Vacuum cleaner

Abstract

A vacuum cleaner includes an electric motor for driving a rotational brush for brushing dust particles from a surface to be cleaned, an electric blower for generating a suction air stream for sucking in the dust particles, a dust chamber for collecting the dust particles therein, a motor controller for controlling the electric motor, an input controller for controlling the electric blower, a current detector for detecting a current flowing through the motor controller, and a temperature detector for detecting a temperature of the electric motor. If the temperature of the electric motor increases over a predetermined temperature value, the electric motor is stopped and the stoppage of the electric motor is detected by the current detector.

Claims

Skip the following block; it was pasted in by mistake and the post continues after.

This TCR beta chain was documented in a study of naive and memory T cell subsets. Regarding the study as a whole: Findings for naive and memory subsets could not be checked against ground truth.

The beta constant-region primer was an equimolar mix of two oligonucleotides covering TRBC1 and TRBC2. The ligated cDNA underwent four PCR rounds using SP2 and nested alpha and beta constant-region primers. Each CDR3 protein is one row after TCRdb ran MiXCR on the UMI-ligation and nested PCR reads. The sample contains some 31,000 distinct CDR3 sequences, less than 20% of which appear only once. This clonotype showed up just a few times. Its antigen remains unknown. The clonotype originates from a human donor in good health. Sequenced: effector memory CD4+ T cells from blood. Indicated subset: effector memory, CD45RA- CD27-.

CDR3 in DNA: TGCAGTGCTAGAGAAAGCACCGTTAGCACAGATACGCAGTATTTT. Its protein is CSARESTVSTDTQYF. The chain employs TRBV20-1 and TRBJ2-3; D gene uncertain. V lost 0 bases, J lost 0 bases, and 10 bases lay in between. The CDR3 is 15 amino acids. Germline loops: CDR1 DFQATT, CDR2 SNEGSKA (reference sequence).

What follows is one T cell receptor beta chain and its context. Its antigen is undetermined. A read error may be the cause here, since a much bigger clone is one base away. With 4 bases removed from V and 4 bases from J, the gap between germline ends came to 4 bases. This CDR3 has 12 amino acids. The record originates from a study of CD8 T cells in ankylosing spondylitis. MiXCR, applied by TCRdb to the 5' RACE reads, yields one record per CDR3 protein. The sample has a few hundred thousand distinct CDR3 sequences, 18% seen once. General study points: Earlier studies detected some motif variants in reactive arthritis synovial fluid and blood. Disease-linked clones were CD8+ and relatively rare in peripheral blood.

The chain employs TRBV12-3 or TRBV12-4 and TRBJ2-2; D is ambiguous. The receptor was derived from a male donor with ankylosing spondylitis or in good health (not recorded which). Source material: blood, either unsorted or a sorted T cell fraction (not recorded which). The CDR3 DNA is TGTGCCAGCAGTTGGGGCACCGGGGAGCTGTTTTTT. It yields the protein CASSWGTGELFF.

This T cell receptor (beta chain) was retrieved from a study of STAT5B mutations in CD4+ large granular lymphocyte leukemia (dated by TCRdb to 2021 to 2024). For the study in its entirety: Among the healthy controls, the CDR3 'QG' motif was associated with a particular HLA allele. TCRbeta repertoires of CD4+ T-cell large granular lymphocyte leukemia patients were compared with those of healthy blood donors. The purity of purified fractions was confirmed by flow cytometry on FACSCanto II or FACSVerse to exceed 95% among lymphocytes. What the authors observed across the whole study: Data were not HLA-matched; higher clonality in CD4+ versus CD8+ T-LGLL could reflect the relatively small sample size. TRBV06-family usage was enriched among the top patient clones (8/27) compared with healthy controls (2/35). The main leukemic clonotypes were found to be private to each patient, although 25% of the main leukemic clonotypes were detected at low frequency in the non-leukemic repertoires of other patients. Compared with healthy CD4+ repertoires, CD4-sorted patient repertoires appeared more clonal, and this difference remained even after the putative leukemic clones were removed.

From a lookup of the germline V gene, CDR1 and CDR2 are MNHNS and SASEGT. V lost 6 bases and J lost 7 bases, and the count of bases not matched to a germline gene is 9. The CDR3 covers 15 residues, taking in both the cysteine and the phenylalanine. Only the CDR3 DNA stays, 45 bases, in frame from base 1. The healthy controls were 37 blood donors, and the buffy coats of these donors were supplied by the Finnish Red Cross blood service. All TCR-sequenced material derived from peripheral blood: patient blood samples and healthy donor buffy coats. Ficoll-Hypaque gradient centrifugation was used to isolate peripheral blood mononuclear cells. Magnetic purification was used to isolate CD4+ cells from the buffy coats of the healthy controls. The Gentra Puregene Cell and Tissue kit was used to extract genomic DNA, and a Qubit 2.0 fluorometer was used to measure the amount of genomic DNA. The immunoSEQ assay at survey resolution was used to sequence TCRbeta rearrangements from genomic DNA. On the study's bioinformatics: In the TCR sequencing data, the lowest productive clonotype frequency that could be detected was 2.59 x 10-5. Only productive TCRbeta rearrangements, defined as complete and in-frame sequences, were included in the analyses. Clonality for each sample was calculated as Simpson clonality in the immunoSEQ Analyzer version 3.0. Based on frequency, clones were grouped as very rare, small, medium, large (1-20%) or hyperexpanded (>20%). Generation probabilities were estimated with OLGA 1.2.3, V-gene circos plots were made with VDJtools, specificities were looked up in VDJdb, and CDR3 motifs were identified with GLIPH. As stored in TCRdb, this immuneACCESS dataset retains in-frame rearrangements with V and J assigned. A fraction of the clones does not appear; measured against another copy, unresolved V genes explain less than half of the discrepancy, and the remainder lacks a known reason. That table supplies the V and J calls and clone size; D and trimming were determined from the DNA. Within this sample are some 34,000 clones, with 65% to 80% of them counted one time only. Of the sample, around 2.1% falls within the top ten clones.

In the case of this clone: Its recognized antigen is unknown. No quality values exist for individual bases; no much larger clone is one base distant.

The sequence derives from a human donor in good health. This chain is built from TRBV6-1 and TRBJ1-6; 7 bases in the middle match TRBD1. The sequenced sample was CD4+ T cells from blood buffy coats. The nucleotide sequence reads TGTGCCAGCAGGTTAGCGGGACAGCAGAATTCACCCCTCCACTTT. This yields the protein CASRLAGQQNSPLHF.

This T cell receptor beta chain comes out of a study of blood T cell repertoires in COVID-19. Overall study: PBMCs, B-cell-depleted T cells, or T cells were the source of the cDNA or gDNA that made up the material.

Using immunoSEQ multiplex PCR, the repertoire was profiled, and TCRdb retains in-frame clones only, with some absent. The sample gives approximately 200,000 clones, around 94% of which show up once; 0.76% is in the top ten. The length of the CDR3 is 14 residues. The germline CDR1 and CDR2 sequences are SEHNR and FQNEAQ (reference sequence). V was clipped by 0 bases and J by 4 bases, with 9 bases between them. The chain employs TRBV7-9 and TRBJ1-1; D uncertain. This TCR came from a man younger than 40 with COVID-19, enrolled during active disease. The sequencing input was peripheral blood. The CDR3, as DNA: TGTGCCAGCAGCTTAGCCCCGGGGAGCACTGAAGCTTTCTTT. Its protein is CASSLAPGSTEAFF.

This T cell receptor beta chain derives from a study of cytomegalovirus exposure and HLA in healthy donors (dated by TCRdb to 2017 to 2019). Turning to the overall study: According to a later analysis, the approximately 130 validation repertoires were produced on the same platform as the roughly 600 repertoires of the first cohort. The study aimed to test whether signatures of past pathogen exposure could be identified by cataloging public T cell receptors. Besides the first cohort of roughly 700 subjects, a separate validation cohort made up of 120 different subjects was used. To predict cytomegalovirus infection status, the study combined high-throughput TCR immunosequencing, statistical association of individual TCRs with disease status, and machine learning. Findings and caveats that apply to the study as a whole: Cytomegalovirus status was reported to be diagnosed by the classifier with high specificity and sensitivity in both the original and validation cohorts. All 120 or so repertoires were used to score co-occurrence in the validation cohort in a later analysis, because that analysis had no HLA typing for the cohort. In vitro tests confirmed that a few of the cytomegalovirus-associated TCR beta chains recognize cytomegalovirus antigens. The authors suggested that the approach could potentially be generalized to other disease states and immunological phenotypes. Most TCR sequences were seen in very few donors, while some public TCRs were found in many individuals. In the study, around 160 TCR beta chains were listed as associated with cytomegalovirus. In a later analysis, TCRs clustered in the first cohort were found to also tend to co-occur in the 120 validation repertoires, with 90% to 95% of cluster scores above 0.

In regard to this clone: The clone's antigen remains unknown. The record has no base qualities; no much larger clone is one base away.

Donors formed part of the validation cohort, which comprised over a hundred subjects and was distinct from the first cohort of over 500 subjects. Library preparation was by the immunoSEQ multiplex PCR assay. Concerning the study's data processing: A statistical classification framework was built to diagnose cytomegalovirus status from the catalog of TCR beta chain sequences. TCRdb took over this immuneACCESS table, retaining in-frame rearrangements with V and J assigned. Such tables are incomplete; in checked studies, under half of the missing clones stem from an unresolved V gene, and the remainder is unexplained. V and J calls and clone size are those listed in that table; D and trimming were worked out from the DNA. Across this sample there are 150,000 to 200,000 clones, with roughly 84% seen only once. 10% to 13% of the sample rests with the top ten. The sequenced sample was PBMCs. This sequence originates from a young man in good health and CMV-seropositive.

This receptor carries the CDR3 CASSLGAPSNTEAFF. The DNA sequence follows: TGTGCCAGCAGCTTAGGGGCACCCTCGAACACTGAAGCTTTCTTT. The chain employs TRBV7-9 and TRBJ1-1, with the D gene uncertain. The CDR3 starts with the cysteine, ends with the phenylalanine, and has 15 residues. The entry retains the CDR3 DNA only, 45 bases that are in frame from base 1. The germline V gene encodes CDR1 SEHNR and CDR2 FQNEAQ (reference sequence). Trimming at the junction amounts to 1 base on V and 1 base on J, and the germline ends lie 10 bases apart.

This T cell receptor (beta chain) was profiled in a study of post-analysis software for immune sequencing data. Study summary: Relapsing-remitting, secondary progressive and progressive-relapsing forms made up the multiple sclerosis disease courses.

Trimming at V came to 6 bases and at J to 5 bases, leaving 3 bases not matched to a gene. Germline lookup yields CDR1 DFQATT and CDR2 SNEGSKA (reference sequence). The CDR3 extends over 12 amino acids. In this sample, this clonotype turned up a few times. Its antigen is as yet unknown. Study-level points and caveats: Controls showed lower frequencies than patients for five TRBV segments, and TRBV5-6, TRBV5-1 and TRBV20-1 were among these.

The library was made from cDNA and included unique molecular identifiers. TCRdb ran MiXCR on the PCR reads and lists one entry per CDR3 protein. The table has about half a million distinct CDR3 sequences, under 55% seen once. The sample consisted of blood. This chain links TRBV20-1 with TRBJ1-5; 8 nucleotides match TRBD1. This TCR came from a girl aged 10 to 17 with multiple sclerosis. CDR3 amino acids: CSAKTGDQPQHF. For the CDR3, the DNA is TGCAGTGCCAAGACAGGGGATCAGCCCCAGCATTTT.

1 . A vacuum cleaner comprising: an electric motor for driving a rotational brush for brushing dust particles from a surface to be cleaned; an electric blower for generating a suction air stream for sucking in the dust particles; a dust chamber for collecting the dust particles therein; a motor controller for controlling the electric motor; an input controller for controlling the electric blower; a current detector for detecting a current flowing through the motor controller; and a temperature detector for detecting a temperature of the electric motor, wherein if the temperature of the electric motor increases over a predetermined temperature value, the electric motor is stopped and the stoppage of the electric motor is detected by the current detector. 2 . The cleaner of claim 1 , further comprising a switch for turning on and off an operation of the vacuum cleaner, wherein once the stoppage of the electric motor is detected by the current detector, the stoppage of the electric motor is maintained until the operation of the vacuum cleaner is turned off by the switch or a power supply to the vacuum cleaner is cut off. 3 . A vacuum cleaner comprising: an electric motor for driving a rotational brush for brushing dust particles from a surface to be cleaned; an electric blower for generating a suction air stream for sucking in the dust particles; a dust chamber for storing the dust particles therein; a motor controller for controlling the electric motor; an input controller for controlling the electric blower; a motor detector for detecting whether the electric motor is being driven or not; and a temperature detector for detecting a temperature of the electric motor, wherein the electric motor is stopped unless outputs from the motor detector and the temperature detector are in predetermined ranges. 4 . The cleaner of claim 3 , wherein the motor detector and the temperature detector are connected in series. 5 . The cleaner of claim 4 , further comprising a switch for turning on and off an operation of the vacuum cleaner, wherein once the electric motor is stopped because the outputs from the motor detector and the temperature detector are not in the predetermined ranges, the stoppage of the electric motor is maintained until the operation of the vacuum cleaner is turned off by using the switch or a power supply to the vacuum cleaner is cut off. 6 . The cleaner of claim 2 , further comprising a driving switch for use in driving the electric motor manually, wherein if the temperature of the electric motor is reduced to or below a preset temperature value after the electric motor is stopped, the electric motor can be reset to be controllable by the motor controller by manipulating the driving switch. 7 . The cleaner of claim 5 , further comprising a driving switch for use in driving the electric motor manually, wherein if the temperature of the electric motor is reduced to or below a preset temperature value after the electric motor is stopped, the electric motor can be reset to be controllable by the motor controller by manipulating the driving switch. 8 . The cleaner of claim 6 , wherein, as for a determination value for use in stopping a driving signal from the motor controller in case the temperature of the electric motor increases and a determination value for use in allowing an output of the driving signal from the motor controller in case the temperature of the electric motor decreases, the two determination values are set to be differently changeable. 9 . The cleaner of claim 7 , wherein, as for a determination value for use in stopping a driving signal from the motor controller in case the temperature of the electric motor increases and a determination value for use in allowing an output of the driving signal from the motor controller in case the temperature of the electric motor decreases, the two determination values are set to be differently changeable.